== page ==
Aggression, Behavioral Modification, Dog Food, Dog Psychology
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I have heard from numerous clients that their dog is a picky eater. They either say that or, “he doesn’t eat very much.” Typically, I suggest moistening the food with a little water and perhaps adding a few snippets of something a little more tasty than their kibble. This works for some dogs. There’s something about a little gravy that turns meal time into a treat!

I have had several of these “picky” eaters boarding with me, and guess what? When they were around other dogs eating, they paid more attention to their food bowl and making sure the other dogs did not move in on their what-used-to-appear-bland kibble.

It may not be feasible for you to have your dog eat with another dog, but I can almost guarantee, they would have a new appreciation for the food that is set before them! I don’t suggest feeding dogs out of the same bowl, but this was a photo opportunity I couldn’t pass up…

By the way – notice that two of the dogs are Pit Bulls.  Somone forgot to tell them to be aggressive!

Red Zone Dogs

Posted on Aug 28, 2009
Aggression, Behavioral Modification, Discussion Tab, Dog Psychology, Dog Training, Doggie Rehab, Dominant Dog, Pit Bull
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I have been contacted by more and more people concerned their dog is aggressive.  They may even state they have a “red zone dog.”  Here’s an article I wrote on this subject.  Please contact me if you have any questions or concerns about your dog’s behavior.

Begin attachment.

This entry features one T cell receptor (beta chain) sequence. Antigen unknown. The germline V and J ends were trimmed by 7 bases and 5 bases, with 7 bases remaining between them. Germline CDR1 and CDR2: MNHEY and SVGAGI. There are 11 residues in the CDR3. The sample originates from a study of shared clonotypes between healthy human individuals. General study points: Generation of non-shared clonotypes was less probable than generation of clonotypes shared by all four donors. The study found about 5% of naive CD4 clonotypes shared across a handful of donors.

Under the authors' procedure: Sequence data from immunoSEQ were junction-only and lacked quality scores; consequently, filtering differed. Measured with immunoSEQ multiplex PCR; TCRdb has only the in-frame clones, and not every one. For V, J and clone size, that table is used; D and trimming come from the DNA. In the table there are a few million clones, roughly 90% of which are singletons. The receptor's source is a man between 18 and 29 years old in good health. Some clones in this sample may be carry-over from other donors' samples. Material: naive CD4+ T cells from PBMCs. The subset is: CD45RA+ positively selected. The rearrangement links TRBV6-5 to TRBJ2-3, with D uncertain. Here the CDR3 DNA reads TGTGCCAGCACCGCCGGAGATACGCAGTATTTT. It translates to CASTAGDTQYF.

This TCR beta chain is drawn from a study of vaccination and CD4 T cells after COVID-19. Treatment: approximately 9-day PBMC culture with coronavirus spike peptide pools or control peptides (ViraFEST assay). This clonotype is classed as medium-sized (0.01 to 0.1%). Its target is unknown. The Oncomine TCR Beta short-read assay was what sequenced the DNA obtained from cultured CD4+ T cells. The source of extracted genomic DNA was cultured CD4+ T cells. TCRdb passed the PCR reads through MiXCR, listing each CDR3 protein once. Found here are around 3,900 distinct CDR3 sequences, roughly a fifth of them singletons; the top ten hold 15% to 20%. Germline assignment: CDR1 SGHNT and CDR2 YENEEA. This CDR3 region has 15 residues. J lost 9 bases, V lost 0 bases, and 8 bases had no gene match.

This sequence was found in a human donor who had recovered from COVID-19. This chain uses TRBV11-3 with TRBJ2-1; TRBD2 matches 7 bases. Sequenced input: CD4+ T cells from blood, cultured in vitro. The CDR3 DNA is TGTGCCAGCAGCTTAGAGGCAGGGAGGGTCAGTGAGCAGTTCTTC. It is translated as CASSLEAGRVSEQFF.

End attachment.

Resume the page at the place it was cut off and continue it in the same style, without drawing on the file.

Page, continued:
Red Zone Dogs

What Dog Training Method is Best?

Posted on Jul 20, 2009
Aggression, Behavioral Modification, Dog Psychology, Dog Training
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When you are looking for a dog trainer or behaviorist, you are most likely interested in the end result.  Let’s face it – training is training.  Sit is sit, stay is stay regardless of the method used.  I think it is important to give thought to the process used to get to that end result.

Think of it personally.  If there is something you want to learn or you want to teach someone else, doesn’t it feel better to have them learn it out of respect and positive reinforcement than by fear or pain?

Why do some archaic technique if a more gentle approach works?     A happy, respectful dog sits just as nicely as one who submits out of fear of feeling what’s coming next.  There may be a lot of “but what about’s” in your mind right now.  Like, what about if they are aggressive?  What if the dog is extremely stubborn?

I have found that a lot of people run out of patience long before their dog is responding in the way they want.  Anger and frustration are not success-guaranteed training tools.  If you find yourself losing patience, end the session with the dog complying end on a positive note and begin again later.

If you are having difficulty with a specific behavior, please contact me using the box to the right.  (Melody shares this space with me!)

HSUS Largest Dogfighting Raid

Posted on Jul 09, 2009
Aggression, Behavioral Modification, Discussion Tab, Dogfighting, Doggie Rehab, Pit Bull
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The Humane Society of the United States does it again – this time it’s huge!  They conducted the largest dog dogfighting raid ever resulting in the saving of 450 lives!   Here’s the link – donate if you can.

Eight-State Dogfighting Raid

Children and Dogs

Posted on Jul 08, 2009
Aggression, Behavioral Modification, Pit Bull